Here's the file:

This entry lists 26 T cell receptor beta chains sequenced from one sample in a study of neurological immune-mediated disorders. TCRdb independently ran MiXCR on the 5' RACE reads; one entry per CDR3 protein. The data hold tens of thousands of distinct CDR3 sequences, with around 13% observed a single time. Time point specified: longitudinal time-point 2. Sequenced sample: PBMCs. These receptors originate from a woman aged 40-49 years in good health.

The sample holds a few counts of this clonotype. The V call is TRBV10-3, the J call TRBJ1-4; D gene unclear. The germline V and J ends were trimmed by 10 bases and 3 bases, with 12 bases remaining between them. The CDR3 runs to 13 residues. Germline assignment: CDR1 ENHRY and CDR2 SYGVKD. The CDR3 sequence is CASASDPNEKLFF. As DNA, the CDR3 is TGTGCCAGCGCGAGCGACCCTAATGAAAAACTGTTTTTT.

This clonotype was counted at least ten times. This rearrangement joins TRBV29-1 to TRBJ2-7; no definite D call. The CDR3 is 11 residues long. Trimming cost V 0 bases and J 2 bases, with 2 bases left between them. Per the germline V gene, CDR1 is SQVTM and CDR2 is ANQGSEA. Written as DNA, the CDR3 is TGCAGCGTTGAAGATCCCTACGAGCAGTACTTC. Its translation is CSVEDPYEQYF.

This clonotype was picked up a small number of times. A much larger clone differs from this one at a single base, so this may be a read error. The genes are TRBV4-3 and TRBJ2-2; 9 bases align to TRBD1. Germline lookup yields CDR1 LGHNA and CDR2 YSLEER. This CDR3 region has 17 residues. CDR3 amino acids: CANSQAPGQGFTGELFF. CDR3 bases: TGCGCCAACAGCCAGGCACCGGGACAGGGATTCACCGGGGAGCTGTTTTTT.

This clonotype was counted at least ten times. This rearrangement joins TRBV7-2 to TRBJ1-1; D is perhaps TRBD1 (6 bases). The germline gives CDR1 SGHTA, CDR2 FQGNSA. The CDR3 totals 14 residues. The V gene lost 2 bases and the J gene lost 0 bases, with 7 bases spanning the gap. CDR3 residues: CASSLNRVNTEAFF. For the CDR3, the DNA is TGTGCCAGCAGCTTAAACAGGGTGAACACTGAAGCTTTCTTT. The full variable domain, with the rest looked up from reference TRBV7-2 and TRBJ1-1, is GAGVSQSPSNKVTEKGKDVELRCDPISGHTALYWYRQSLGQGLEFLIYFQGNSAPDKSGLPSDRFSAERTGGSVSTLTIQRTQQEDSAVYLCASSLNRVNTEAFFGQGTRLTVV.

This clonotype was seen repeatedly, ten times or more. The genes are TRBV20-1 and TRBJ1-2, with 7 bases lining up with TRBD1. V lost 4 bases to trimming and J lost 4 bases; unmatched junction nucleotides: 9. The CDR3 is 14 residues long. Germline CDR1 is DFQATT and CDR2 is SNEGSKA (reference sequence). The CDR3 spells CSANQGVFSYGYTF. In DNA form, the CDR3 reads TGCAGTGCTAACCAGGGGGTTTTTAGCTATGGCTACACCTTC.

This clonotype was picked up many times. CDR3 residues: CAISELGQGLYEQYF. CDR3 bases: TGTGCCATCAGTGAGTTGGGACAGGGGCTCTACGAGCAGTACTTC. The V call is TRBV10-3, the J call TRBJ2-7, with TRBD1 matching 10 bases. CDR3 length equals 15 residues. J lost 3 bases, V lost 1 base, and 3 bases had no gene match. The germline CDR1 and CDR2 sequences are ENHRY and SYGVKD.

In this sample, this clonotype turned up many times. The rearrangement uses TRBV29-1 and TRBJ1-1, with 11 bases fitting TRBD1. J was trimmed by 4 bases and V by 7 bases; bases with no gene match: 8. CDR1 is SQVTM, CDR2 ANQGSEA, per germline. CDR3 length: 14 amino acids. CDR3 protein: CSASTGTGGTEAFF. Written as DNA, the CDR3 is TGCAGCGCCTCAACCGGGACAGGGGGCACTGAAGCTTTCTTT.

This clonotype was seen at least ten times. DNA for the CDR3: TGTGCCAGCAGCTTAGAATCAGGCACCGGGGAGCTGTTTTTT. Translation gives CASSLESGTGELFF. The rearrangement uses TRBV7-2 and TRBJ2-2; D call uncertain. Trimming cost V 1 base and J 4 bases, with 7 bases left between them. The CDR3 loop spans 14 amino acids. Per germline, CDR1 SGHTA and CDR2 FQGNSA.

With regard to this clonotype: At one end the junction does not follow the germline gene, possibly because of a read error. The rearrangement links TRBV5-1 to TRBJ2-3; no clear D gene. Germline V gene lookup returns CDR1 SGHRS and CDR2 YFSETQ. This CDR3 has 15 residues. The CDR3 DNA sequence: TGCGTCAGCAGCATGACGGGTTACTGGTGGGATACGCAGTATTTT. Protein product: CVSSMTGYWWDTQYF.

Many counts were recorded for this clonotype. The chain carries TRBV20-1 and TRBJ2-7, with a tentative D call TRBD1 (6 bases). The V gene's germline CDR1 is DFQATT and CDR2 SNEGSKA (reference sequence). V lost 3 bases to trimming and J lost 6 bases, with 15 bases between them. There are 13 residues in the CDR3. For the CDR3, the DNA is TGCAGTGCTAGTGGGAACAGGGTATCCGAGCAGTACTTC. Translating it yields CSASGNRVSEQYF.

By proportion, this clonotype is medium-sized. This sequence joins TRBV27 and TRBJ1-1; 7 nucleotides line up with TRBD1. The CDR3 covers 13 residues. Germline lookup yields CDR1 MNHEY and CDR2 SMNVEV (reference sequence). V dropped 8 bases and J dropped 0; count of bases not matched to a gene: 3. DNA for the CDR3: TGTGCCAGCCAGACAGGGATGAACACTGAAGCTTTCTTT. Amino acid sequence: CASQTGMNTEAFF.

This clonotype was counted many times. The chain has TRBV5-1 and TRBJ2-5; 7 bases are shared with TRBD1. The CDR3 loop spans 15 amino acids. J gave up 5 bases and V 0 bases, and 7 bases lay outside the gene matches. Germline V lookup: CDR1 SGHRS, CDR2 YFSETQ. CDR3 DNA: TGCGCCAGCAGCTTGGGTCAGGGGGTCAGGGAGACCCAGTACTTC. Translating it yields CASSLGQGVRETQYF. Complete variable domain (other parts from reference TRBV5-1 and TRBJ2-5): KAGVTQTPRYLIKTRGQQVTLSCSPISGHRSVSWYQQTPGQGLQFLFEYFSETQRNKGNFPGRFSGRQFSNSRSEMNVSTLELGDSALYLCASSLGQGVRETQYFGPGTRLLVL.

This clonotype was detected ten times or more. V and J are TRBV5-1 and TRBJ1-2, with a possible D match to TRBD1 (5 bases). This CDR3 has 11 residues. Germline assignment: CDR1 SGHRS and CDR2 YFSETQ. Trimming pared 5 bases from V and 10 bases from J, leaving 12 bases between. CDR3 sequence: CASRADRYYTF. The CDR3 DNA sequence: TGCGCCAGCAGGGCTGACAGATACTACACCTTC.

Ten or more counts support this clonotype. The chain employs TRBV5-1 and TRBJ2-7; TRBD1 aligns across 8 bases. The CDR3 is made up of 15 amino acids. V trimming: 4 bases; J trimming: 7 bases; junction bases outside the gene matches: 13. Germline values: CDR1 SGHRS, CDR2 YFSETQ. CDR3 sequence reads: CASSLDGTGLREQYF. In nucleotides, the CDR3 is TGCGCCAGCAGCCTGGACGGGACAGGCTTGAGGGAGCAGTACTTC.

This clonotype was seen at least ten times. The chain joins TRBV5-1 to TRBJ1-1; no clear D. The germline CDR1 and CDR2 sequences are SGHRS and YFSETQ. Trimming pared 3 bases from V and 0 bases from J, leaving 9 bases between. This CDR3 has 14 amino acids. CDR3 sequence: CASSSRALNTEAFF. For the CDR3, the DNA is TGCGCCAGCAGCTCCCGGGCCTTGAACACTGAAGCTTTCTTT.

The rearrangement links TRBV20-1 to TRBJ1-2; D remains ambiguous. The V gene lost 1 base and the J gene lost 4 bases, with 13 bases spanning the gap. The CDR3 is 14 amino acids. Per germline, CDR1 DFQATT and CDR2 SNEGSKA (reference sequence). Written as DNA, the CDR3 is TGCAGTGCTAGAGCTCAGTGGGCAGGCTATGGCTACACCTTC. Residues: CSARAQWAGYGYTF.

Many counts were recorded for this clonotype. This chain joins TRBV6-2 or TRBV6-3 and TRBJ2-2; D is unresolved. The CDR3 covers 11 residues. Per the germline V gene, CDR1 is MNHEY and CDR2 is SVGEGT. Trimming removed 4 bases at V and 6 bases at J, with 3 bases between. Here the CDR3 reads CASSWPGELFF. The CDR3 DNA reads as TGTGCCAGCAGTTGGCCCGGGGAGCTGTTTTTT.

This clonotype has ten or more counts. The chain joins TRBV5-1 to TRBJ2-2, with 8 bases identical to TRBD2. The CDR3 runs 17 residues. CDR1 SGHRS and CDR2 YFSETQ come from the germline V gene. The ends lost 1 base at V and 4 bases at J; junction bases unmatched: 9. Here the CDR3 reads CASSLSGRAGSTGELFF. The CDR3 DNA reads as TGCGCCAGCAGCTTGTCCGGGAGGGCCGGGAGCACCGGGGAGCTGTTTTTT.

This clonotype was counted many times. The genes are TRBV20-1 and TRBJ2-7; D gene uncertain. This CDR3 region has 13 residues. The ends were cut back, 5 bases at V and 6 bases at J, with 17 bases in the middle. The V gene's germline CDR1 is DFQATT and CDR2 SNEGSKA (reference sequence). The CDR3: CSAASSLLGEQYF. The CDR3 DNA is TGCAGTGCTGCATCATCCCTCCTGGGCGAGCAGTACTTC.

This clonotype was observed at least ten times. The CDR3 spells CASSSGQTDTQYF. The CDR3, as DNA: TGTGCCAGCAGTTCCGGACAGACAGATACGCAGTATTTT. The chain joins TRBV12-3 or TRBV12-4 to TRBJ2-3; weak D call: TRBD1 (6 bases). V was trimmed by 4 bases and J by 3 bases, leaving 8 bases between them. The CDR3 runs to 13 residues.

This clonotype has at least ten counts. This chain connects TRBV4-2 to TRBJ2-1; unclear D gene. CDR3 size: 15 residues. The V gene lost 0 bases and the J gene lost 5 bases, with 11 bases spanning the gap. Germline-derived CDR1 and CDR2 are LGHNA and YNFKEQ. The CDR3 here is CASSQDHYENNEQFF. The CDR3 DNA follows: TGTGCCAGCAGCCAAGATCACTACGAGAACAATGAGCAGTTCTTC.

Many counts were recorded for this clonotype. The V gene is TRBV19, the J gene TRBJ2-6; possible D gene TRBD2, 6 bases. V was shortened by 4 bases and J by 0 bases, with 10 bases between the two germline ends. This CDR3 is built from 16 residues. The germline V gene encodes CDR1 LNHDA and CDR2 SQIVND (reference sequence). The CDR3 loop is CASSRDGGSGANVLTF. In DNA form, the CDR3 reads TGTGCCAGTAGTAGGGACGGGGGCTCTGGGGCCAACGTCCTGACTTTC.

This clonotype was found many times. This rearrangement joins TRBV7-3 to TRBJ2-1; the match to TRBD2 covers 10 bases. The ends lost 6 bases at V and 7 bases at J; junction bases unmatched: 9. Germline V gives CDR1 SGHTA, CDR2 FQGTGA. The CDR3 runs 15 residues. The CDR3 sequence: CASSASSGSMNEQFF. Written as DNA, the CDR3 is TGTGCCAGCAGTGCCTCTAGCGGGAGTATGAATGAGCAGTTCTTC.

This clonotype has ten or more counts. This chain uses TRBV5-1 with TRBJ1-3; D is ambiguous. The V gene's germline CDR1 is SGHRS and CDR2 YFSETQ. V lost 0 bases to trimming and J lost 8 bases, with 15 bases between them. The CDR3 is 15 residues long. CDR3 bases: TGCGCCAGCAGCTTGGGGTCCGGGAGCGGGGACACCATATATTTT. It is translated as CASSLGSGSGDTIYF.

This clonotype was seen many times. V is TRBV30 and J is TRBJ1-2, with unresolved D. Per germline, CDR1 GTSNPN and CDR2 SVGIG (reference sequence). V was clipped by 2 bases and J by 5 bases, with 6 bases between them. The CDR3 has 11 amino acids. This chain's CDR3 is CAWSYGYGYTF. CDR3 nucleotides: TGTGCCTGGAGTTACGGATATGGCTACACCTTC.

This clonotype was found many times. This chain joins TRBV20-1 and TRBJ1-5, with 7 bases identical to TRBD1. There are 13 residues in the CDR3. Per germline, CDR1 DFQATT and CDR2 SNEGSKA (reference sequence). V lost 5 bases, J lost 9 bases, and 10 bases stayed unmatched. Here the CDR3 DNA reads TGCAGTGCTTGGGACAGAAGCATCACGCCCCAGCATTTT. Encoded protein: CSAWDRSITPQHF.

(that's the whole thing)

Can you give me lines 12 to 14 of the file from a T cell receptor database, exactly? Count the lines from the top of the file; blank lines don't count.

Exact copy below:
By proportion, this clonotype is medium-sized. This sequence joins TRBV27 and TRBJ1-1; 7 nucleotides line up with TRBD1. The CDR3 covers 13 residues. Germline lookup yields CDR1 MNHEY and CDR2 SMNVEV (reference sequence). V dropped 8 bases and J dropped 0; count of bases not matched to a gene: 3. DNA for the CDR3: TGTGCCAGCCAGACAGGGATGAACACTGAAGCTTTCTTT. Amino acid sequence: CASQTGMNTEAFF.

This clonotype was counted many times. The chain has TRBV5-1 and TRBJ2-5; 7 bases are shared with TRBD1. The CDR3 loop spans 15 amino acids. J gave up 5 bases and V 0 bases, and 7 bases lay outside the gene matches. Germline V lookup: CDR1 SGHRS, CDR2 YFSETQ. CDR3 DNA: TGCGCCAGCAGCTTGGGTCAGGGGGTCAGGGAGACCCAGTACTTC. Translating it yields CASSLGQGVRETQYF. Complete variable domain (other parts from reference TRBV5-1 and TRBJ2-5): KAGVTQTPRYLIKTRGQQVTLSCSPISGHRSVSWYQQTPGQGLQFLFEYFSETQRNKGNFPGRFSGRQFSNSRSEMNVSTLELGDSALYLCASSLGQGVRETQYFGPGTRLLVL.

This clonotype was detected ten times or more. V and J are TRBV5-1 and TRBJ1-2, with a possible D match to TRBD1 (5 bases). This CDR3 has 11 residues. Germline assignment: CDR1 SGHRS and CDR2 YFSETQ. Trimming pared 5 bases from V and 10 bases from J, leaving 12 bases between. CDR3 sequence: CASRADRYYTF. The CDR3 DNA sequence: TGCGCCAGCAGGGCTGACAGATACTACACCTTC.